Ben Jonson's Epigrams


Cynthia's Revels, Jonson


 ...For, let your Soul be as-
sur'd of this (in any rank, or profession whatever) the
more general, or major part of Opinion goes with the
Face, and (simply) respects nothing else. Therefore,
if that can be made exactly, curiously, exquisitely,
thorowly, it is enough:


Oxford - Master of Courtship/Master of Manners/Grand Cavalier

Cynthia's Revels, Jonson

MERCURY. Go, Dors, and you, my madam COURTING-STOCKS,

Follow your scorned and derided mates;
Tell to your guilty breasts, what mere GILT BLOCKS
You are, and how unworthy human states.

CRI. Now, sacred God of Wit, if you can make
Those, whom our sports tax in these APISH GRACES,
Kiss, like the fighting snakes, your peaceful rod,
These times shall canonise you for a god.

MER. Why, Crites, think you any noble spirit,
Or any, worth the title of a man,
Will be incensed to see the enchanted veils
Of self-conceit, and SERVILE FLATTERY,
Wrapt in so many folds by time and custom,
Drawn from his wronged and bewitched eyes?
Who sees not now their SHAPE AND NAKEDNESS,
Is blinder than the son of earth, the mole;
Crown'd with no more humanity, nor soul.

CRITES. Though they may see it, yet the huge estate
FANCY, and FORM, and SENSUAL PRIDE have gotten,
Will make them blush for anger, not for shame,
Humour is now the test we try things in:
All power is just: nought that delights is sin.
And yet the zeal of every knowing man
Opprest with hills of tyranny, cast on virtue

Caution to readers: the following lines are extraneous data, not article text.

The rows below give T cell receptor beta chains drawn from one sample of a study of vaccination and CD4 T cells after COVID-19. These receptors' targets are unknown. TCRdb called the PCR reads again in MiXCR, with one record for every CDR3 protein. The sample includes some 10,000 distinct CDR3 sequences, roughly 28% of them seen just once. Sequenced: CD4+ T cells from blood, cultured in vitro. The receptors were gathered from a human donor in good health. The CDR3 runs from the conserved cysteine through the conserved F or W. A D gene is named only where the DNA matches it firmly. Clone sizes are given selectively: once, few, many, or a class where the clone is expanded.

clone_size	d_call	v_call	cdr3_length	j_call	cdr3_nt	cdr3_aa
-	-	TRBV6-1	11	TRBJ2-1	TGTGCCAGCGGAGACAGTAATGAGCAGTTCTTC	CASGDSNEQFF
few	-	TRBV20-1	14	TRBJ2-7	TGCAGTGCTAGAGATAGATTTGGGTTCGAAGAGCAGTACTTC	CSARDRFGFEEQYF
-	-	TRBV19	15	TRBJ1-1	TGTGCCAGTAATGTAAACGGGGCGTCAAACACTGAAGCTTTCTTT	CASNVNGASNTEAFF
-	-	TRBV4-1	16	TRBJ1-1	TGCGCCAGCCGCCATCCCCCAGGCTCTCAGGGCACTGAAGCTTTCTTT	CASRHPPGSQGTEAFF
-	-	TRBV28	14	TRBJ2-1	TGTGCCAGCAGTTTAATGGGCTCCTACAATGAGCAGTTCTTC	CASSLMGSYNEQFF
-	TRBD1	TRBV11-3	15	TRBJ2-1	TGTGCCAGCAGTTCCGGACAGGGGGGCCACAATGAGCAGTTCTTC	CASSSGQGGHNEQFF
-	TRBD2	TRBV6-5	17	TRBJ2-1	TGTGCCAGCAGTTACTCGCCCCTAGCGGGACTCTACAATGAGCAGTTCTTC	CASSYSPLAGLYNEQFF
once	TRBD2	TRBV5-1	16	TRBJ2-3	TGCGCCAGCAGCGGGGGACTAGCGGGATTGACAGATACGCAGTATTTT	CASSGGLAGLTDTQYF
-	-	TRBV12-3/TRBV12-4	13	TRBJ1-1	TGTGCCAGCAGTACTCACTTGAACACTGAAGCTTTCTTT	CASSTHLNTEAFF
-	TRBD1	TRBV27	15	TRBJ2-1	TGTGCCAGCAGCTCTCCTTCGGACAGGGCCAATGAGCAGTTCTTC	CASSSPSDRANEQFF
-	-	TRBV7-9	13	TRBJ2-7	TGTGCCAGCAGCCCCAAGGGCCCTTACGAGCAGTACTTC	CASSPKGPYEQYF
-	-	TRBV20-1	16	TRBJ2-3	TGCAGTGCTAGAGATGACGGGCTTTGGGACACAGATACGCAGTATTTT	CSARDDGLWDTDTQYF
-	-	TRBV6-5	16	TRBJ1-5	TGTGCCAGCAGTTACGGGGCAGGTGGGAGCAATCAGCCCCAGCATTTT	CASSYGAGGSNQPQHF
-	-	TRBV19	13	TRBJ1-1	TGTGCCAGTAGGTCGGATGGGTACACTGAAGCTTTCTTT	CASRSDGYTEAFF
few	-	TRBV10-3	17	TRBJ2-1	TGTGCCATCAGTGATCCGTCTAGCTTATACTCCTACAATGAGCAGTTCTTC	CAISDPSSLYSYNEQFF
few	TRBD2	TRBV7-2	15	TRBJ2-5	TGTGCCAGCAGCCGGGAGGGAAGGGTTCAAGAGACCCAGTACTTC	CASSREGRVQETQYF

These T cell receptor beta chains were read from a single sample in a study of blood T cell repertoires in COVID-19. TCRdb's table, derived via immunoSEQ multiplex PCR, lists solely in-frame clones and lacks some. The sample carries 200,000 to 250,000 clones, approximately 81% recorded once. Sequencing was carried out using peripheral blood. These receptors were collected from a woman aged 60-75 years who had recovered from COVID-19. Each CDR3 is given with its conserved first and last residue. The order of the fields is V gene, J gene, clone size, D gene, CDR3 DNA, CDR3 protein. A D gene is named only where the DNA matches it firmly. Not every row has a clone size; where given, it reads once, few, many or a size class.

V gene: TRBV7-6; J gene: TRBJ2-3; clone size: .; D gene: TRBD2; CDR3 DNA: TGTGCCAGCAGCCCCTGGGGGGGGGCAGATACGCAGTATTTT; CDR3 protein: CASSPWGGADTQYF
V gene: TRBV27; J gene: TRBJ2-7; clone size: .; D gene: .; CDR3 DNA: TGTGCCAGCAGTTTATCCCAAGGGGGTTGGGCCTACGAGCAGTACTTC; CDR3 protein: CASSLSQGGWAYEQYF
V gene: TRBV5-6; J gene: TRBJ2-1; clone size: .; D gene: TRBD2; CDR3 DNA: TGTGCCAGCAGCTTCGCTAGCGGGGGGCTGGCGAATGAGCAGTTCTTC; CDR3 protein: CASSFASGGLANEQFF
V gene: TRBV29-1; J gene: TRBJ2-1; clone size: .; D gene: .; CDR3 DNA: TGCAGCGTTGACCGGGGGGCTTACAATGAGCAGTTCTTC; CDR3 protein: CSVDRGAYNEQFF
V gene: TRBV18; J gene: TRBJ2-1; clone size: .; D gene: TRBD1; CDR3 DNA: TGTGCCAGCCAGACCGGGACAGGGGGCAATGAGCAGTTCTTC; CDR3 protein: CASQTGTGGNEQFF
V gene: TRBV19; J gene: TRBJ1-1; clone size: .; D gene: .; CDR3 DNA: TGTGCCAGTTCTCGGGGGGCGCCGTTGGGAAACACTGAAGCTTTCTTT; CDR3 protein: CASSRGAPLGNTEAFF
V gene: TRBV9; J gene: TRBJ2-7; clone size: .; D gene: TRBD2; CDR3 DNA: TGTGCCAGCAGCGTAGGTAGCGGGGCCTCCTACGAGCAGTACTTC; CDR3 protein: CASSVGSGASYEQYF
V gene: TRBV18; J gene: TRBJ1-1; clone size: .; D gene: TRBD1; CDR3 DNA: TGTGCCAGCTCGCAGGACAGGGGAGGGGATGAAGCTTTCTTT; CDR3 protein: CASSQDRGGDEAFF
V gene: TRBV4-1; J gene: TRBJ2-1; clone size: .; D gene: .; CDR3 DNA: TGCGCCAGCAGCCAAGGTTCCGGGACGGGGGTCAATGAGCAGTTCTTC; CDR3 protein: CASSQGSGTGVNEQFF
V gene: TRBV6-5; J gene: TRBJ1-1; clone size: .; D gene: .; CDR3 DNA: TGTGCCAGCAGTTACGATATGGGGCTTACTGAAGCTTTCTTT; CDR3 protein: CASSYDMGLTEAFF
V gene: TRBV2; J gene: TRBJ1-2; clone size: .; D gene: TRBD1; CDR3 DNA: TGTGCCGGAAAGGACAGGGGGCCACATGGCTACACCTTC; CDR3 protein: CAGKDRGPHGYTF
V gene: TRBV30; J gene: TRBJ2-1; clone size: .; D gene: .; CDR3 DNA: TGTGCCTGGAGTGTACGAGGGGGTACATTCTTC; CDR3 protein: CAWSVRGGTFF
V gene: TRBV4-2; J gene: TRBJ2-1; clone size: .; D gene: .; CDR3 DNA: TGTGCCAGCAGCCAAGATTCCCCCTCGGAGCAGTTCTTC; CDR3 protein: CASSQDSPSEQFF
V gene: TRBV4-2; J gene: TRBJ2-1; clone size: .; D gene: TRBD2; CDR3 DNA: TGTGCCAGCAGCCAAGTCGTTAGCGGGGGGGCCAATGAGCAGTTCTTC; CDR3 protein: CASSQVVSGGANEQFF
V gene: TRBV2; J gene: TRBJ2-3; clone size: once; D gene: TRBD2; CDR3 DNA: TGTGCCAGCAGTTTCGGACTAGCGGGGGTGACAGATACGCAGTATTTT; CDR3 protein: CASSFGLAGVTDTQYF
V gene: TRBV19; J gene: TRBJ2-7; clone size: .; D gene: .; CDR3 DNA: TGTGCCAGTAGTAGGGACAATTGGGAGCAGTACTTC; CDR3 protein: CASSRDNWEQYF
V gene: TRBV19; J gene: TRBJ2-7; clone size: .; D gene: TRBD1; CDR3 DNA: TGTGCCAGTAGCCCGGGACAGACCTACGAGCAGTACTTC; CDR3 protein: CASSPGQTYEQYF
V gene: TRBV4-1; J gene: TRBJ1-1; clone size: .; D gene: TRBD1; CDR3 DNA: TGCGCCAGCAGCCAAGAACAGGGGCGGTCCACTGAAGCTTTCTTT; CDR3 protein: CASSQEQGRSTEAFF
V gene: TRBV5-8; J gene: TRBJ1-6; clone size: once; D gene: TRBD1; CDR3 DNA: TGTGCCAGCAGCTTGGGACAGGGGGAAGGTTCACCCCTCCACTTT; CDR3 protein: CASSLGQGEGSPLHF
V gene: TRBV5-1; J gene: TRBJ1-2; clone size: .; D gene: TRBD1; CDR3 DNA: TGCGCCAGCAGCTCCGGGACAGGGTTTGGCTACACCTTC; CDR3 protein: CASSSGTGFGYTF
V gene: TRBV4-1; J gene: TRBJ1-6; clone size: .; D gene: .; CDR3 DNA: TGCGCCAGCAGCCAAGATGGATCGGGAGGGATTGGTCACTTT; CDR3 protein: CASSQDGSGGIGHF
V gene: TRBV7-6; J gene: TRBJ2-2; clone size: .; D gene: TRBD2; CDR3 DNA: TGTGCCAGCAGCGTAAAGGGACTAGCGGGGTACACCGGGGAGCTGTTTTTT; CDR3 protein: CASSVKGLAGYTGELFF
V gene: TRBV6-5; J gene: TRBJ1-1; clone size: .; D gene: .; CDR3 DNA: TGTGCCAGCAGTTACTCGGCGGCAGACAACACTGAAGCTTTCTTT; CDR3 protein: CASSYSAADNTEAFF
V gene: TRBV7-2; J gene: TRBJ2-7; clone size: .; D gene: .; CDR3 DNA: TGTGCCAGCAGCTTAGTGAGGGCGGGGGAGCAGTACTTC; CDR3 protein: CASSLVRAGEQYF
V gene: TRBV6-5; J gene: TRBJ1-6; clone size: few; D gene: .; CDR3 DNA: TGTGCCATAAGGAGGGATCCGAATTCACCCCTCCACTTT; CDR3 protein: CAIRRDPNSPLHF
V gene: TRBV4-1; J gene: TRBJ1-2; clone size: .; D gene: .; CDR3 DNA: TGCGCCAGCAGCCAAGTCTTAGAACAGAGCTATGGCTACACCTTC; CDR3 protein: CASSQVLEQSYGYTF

By the light fancies of fools, thus transported.
Cannot but vent the Aetna of his fires,
T'inflame best bosoms with much worthier love
Than of these outward and effeminate shades;
That these vain joys, in which their wills consume
Such powers of wit and soul as are of force
To raise their beings to eternity,
May be converted on works fitting men:
And, for the practice of a forced look,
An antic gesture, or a fustian phrase,
Study the native frame of a true heart,
An inward comeliness of bounty, knowledge,
And spirit that may conform them actually
To God's high figures, which they have in power;
Which to neglect for a self-loving neatness,
Is sacrilege of an unpardon'd greatness.

MER. Then let the truth of these things strengthen thee,
In thy exempt and only man-like course;
Like it the more, the less it is respected:
Though men fail, virtue is by gods protected. --
See, here comes Arete; I'll withdraw myself. [EXIT.]


 Jonson, Timber

Scitum Hispanicum

207 It is a quick saying with the Spaniards: Artes inter hæredes non dividi.
Yet these have inherited their fathers lying, and they brag of it. Hee is
209 an narrow-minded man, that affects a Triumph in any glorious study:
210 but to triumph in a lye, and a lye themselves have forg'd, is frontlesse.
211 Folly often goes beyond her bounds; but Impudence knowes none.